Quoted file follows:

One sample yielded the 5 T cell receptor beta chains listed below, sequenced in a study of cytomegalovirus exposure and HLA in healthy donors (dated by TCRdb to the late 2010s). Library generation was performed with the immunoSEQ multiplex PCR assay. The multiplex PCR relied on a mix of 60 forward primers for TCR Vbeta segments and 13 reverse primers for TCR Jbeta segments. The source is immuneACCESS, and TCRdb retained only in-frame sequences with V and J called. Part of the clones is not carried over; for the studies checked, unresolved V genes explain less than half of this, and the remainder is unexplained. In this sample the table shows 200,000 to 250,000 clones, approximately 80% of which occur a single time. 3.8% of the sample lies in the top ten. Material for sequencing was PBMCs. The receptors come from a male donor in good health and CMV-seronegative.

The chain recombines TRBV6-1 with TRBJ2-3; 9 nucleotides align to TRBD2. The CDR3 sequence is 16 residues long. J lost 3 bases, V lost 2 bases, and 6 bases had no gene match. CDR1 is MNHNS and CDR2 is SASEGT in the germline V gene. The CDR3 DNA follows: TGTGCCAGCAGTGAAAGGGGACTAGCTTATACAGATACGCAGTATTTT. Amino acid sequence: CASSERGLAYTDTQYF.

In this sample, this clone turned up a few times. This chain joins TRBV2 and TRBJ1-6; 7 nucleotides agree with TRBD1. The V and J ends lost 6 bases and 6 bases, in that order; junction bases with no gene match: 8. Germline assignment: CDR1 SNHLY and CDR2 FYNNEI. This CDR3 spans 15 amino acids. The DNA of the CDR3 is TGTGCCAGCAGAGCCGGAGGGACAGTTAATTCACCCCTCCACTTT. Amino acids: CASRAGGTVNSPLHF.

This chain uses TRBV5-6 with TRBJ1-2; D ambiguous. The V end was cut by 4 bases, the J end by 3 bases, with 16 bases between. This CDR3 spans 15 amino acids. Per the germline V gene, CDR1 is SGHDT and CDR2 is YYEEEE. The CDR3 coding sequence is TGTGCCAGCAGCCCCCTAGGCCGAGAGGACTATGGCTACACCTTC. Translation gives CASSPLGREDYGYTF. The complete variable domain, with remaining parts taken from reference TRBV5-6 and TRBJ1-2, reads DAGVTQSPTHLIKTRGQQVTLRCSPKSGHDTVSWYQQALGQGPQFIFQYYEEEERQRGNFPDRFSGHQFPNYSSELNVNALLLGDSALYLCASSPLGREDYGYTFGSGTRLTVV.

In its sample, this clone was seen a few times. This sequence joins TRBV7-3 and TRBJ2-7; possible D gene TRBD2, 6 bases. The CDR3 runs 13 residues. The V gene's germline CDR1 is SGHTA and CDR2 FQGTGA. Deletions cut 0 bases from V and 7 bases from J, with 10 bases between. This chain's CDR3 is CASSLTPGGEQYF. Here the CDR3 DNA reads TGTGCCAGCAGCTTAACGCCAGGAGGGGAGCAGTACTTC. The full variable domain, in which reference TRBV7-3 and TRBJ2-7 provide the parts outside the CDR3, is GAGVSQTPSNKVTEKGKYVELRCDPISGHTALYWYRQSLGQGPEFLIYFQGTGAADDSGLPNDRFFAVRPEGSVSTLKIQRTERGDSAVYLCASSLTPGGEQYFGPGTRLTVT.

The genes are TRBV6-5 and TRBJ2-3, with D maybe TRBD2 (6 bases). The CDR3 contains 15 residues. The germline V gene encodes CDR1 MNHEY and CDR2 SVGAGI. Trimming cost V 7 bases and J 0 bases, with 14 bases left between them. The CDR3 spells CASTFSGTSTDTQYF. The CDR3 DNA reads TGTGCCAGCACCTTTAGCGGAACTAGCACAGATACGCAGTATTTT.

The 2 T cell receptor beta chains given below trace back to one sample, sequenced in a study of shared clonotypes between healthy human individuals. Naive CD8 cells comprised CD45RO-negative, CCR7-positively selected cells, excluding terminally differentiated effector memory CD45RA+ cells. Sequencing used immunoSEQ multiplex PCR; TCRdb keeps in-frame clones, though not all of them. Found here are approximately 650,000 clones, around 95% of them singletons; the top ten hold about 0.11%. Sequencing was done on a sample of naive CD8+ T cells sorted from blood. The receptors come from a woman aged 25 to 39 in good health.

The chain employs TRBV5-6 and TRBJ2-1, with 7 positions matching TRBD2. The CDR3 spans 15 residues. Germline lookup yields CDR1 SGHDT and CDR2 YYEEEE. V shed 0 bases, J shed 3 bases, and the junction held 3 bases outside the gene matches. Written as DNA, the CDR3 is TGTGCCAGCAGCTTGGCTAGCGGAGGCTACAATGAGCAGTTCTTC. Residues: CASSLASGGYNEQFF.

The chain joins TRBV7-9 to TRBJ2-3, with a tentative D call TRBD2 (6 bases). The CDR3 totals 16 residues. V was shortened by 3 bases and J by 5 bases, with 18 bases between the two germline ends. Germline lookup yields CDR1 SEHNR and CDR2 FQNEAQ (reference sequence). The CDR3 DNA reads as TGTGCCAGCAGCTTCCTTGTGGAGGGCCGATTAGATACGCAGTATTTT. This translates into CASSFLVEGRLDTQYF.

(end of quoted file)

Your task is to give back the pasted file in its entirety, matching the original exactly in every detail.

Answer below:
One sample yielded the 5 T cell receptor beta chains listed below, sequenced in a study of cytomegalovirus exposure and HLA in healthy donors (dated by TCRdb to the late 2010s). Library generation was performed with the immunoSEQ multiplex PCR assay. The multiplex PCR relied on a mix of 60 forward primers for TCR Vbeta segments and 13 reverse primers for TCR Jbeta segments. The source is immuneACCESS, and TCRdb retained only in-frame sequences with V and J called. Part of the clones is not carried over; for the studies checked, unresolved V genes explain less than half of this, and the remainder is unexplained. In this sample the table shows 200,000 to 250,000 clones, approximately 80% of which occur a single time. 3.8% of the sample lies in the top ten. Material for sequencing was PBMCs. The receptors come from a male donor in good health and CMV-seronegative.

The chain recombines TRBV6-1 with TRBJ2-3; 9 nucleotides align to TRBD2. The CDR3 sequence is 16 residues long. J lost 3 bases, V lost 2 bases, and 6 bases had no gene match. CDR1 is MNHNS and CDR2 is SASEGT in the germline V gene. The CDR3 DNA follows: TGTGCCAGCAGTGAAAGGGGACTAGCTTATACAGATACGCAGTATTTT. Amino acid sequence: CASSERGLAYTDTQYF.

In this sample, this clone turned up a few times. This chain joins TRBV2 and TRBJ1-6; 7 nucleotides agree with TRBD1. The V and J ends lost 6 bases and 6 bases, in that order; junction bases with no gene match: 8. Germline assignment: CDR1 SNHLY and CDR2 FYNNEI. This CDR3 spans 15 amino acids. The DNA of the CDR3 is TGTGCCAGCAGAGCCGGAGGGACAGTTAATTCACCCCTCCACTTT. Amino acids: CASRAGGTVNSPLHF.

This chain uses TRBV5-6 with TRBJ1-2; D ambiguous. The V end was cut by 4 bases, the J end by 3 bases, with 16 bases between. This CDR3 spans 15 amino acids. Per the germline V gene, CDR1 is SGHDT and CDR2 is YYEEEE. The CDR3 coding sequence is TGTGCCAGCAGCCCCCTAGGCCGAGAGGACTATGGCTACACCTTC. Translation gives CASSPLGREDYGYTF. The complete variable domain, with remaining parts taken from reference TRBV5-6 and TRBJ1-2, reads DAGVTQSPTHLIKTRGQQVTLRCSPKSGHDTVSWYQQALGQGPQFIFQYYEEEERQRGNFPDRFSGHQFPNYSSELNVNALLLGDSALYLCASSPLGREDYGYTFGSGTRLTVV.

In its sample, this clone was seen a few times. This sequence joins TRBV7-3 and TRBJ2-7; possible D gene TRBD2, 6 bases. The CDR3 runs 13 residues. The V gene's germline CDR1 is SGHTA and CDR2 FQGTGA. Deletions cut 0 bases from V and 7 bases from J, with 10 bases between. This chain's CDR3 is CASSLTPGGEQYF. Here the CDR3 DNA reads TGTGCCAGCAGCTTAACGCCAGGAGGGGAGCAGTACTTC. The full variable domain, in which reference TRBV7-3 and TRBJ2-7 provide the parts outside the CDR3, is GAGVSQTPSNKVTEKGKYVELRCDPISGHTALYWYRQSLGQGPEFLIYFQGTGAADDSGLPNDRFFAVRPEGSVSTLKIQRTERGDSAVYLCASSLTPGGEQYFGPGTRLTVT.

The genes are TRBV6-5 and TRBJ2-3, with D maybe TRBD2 (6 bases). The CDR3 contains 15 residues. The germline V gene encodes CDR1 MNHEY and CDR2 SVGAGI. Trimming cost V 7 bases and J 0 bases, with 14 bases left between them. The CDR3 spells CASTFSGTSTDTQYF. The CDR3 DNA reads TGTGCCAGCACCTTTAGCGGAACTAGCACAGATACGCAGTATTTT.

The 2 T cell receptor beta chains given below trace back to one sample, sequenced in a study of shared clonotypes between healthy human individuals. Naive CD8 cells comprised CD45RO-negative, CCR7-positively selected cells, excluding terminally differentiated effector memory CD45RA+ cells. Sequencing used immunoSEQ multiplex PCR; TCRdb keeps in-frame clones, though not all of them. Found here are approximately 650,000 clones, around 95% of them singletons; the top ten hold about 0.11%. Sequencing was done on a sample of naive CD8+ T cells sorted from blood. The receptors come from a woman aged 25 to 39 in good health.

The chain employs TRBV5-6 and TRBJ2-1, with 7 positions matching TRBD2. The CDR3 spans 15 residues. Germline lookup yields CDR1 SGHDT and CDR2 YYEEEE. V shed 0 bases, J shed 3 bases, and the junction held 3 bases outside the gene matches. Written as DNA, the CDR3 is TGTGCCAGCAGCTTGGCTAGCGGAGGCTACAATGAGCAGTTCTTC. Residues: CASSLASGGYNEQFF.

The chain joins TRBV7-9 to TRBJ2-3, with a tentative D call TRBD2 (6 bases). The CDR3 totals 16 residues. V was shortened by 3 bases and J by 5 bases, with 18 bases between the two germline ends. Germline lookup yields CDR1 SEHNR and CDR2 FQNEAQ (reference sequence). The CDR3 DNA reads as TGTGCCAGCAGCTTCCTTGTGGAGGGCCGATTAGATACGCAGTATTTT. This translates into CASSFLVEGRLDTQYF.